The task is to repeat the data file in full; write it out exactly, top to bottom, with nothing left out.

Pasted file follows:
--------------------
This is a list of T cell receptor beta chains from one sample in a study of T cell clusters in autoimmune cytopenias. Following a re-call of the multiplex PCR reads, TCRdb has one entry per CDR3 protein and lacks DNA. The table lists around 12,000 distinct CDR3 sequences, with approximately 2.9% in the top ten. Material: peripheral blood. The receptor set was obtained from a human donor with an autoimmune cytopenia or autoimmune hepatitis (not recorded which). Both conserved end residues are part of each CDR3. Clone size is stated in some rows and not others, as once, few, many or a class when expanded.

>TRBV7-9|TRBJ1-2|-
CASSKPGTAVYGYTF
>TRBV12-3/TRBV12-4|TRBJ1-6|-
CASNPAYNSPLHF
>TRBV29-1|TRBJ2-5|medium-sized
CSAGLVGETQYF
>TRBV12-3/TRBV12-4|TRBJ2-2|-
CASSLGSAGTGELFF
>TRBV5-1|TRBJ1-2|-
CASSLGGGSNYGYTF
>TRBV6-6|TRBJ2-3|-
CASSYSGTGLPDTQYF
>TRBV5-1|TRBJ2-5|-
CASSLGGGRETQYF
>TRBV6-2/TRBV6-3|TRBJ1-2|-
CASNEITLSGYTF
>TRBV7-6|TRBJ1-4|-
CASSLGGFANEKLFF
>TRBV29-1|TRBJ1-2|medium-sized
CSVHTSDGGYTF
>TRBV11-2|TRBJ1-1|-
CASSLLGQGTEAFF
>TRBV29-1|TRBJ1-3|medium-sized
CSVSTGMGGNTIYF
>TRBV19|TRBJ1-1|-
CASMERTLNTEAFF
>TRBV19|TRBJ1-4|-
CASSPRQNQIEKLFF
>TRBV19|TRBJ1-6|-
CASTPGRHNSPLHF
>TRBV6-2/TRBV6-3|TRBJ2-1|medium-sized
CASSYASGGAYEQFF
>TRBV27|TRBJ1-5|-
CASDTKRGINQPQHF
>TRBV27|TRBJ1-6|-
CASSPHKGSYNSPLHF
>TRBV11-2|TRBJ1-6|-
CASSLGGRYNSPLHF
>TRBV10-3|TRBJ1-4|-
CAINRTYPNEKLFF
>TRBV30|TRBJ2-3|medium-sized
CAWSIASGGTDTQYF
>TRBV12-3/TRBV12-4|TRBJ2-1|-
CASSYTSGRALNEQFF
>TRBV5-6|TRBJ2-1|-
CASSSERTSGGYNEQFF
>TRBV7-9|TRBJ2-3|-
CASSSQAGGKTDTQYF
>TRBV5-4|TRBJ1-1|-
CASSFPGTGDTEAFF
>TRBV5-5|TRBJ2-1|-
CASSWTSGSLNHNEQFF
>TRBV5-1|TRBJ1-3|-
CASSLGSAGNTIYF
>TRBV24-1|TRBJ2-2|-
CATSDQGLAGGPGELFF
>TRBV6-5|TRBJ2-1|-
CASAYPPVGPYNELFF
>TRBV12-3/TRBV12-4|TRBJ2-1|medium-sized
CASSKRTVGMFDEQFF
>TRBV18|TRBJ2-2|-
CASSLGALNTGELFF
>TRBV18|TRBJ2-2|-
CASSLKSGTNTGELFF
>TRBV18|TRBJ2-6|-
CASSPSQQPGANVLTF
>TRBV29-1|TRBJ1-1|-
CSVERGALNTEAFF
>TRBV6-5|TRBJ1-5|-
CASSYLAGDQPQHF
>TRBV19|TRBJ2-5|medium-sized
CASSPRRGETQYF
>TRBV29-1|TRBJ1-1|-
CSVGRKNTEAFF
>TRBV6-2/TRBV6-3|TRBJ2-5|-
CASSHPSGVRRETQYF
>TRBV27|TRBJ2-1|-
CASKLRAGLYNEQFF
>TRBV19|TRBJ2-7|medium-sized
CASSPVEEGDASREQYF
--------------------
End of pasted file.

This is a list of T cell receptor beta chains from one sample in a study of T cell clusters in autoimmune cytopenias. Following a re-call of the multiplex PCR reads, TCRdb has one entry per CDR3 protein and lacks DNA. The table lists around 12,000 distinct CDR3 sequences, with approximately 2.9% in the top ten. Material: peripheral blood. The receptor set was obtained from a human donor with an autoimmune cytopenia or autoimmune hepatitis (not recorded which). Both conserved end residues are part of each CDR3. Clone size is stated in some rows and not others, as once, few, many or a class when expanded.

>TRBV7-9|TRBJ1-2|-
CASSKPGTAVYGYTF
>TRBV12-3/TRBV12-4|TRBJ1-6|-
CASNPAYNSPLHF
>TRBV29-1|TRBJ2-5|medium-sized
CSAGLVGETQYF
>TRBV12-3/TRBV12-4|TRBJ2-2|-
CASSLGSAGTGELFF
>TRBV5-1|TRBJ1-2|-
CASSLGGGSNYGYTF
>TRBV6-6|TRBJ2-3|-
CASSYSGTGLPDTQYF
>TRBV5-1|TRBJ2-5|-
CASSLGGGRETQYF
>TRBV6-2/TRBV6-3|TRBJ1-2|-
CASNEITLSGYTF
>TRBV7-6|TRBJ1-4|-
CASSLGGFANEKLFF
>TRBV29-1|TRBJ1-2|medium-sized
CSVHTSDGGYTF
>TRBV11-2|TRBJ1-1|-
CASSLLGQGTEAFF
>TRBV29-1|TRBJ1-3|medium-sized
CSVSTGMGGNTIYF
>TRBV19|TRBJ1-1|-
CASMERTLNTEAFF
>TRBV19|TRBJ1-4|-
CASSPRQNQIEKLFF
>TRBV19|TRBJ1-6|-
CASTPGRHNSPLHF
>TRBV6-2/TRBV6-3|TRBJ2-1|medium-sized
CASSYASGGAYEQFF
>TRBV27|TRBJ1-5|-
CASDTKRGINQPQHF
>TRBV27|TRBJ1-6|-
CASSPHKGSYNSPLHF
>TRBV11-2|TRBJ1-6|-
CASSLGGRYNSPLHF
>TRBV10-3|TRBJ1-4|-
CAINRTYPNEKLFF
>TRBV30|TRBJ2-3|medium-sized
CAWSIASGGTDTQYF
>TRBV12-3/TRBV12-4|TRBJ2-1|-
CASSYTSGRALNEQFF
>TRBV5-6|TRBJ2-1|-
CASSSERTSGGYNEQFF
>TRBV7-9|TRBJ2-3|-
CASSSQAGGKTDTQYF
>TRBV5-4|TRBJ1-1|-
CASSFPGTGDTEAFF
>TRBV5-5|TRBJ2-1|-
CASSWTSGSLNHNEQFF
>TRBV5-1|TRBJ1-3|-
CASSLGSAGNTIYF
>TRBV24-1|TRBJ2-2|-
CATSDQGLAGGPGELFF
>TRBV6-5|TRBJ2-1|-
CASAYPPVGPYNELFF
>TRBV12-3/TRBV12-4|TRBJ2-1|medium-sized
CASSKRTVGMFDEQFF
>TRBV18|TRBJ2-2|-
CASSLGALNTGELFF
>TRBV18|TRBJ2-2|-
CASSLKSGTNTGELFF
>TRBV18|TRBJ2-6|-
CASSPSQQPGANVLTF
>TRBV29-1|TRBJ1-1|-
CSVERGALNTEAFF
>TRBV6-5|TRBJ1-5|-
CASSYLAGDQPQHF
>TRBV19|TRBJ2-5|medium-sized
CASSPRRGETQYF
>TRBV29-1|TRBJ1-1|-
CSVGRKNTEAFF
>TRBV6-2/TRBV6-3|TRBJ2-5|-
CASSHPSGVRRETQYF
>TRBV27|TRBJ2-1|-
CASKLRAGLYNEQFF
>TRBV19|TRBJ2-7|medium-sized
CASSPVEEGDASREQYF